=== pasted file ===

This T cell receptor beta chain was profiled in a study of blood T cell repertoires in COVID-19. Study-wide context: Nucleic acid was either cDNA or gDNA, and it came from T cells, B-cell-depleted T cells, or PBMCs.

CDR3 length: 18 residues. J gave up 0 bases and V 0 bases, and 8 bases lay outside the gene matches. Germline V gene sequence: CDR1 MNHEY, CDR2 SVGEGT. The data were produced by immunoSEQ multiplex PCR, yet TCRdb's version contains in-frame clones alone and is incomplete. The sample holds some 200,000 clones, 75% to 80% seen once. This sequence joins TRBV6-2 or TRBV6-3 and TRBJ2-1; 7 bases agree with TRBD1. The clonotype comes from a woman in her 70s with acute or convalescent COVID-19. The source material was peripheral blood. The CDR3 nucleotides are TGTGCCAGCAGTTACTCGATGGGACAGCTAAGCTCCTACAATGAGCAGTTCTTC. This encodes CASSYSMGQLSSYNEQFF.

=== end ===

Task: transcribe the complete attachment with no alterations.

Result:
This T cell receptor beta chain was profiled in a study of blood T cell repertoires in COVID-19. Study-wide context: Nucleic acid was either cDNA or gDNA, and it came from T cells, B-cell-depleted T cells, or PBMCs.

CDR3 length: 18 residues. J gave up 0 bases and V 0 bases, and 8 bases lay outside the gene matches. Germline V gene sequence: CDR1 MNHEY, CDR2 SVGEGT. The data were produced by immunoSEQ multiplex PCR, yet TCRdb's version contains in-frame clones alone and is incomplete. The sample holds some 200,000 clones, 75% to 80% seen once. This sequence joins TRBV6-2 or TRBV6-3 and TRBJ2-1; 7 bases agree with TRBD1. The clonotype comes from a woman in her 70s with acute or convalescent COVID-19. The source material was peripheral blood. The CDR3 nucleotides are TGTGCCAGCAGTTACTCGATGGGACAGCTAAGCTCCTACAATGAGCAGTTCTTC. This encodes CASSYSMGQLSSYNEQFF.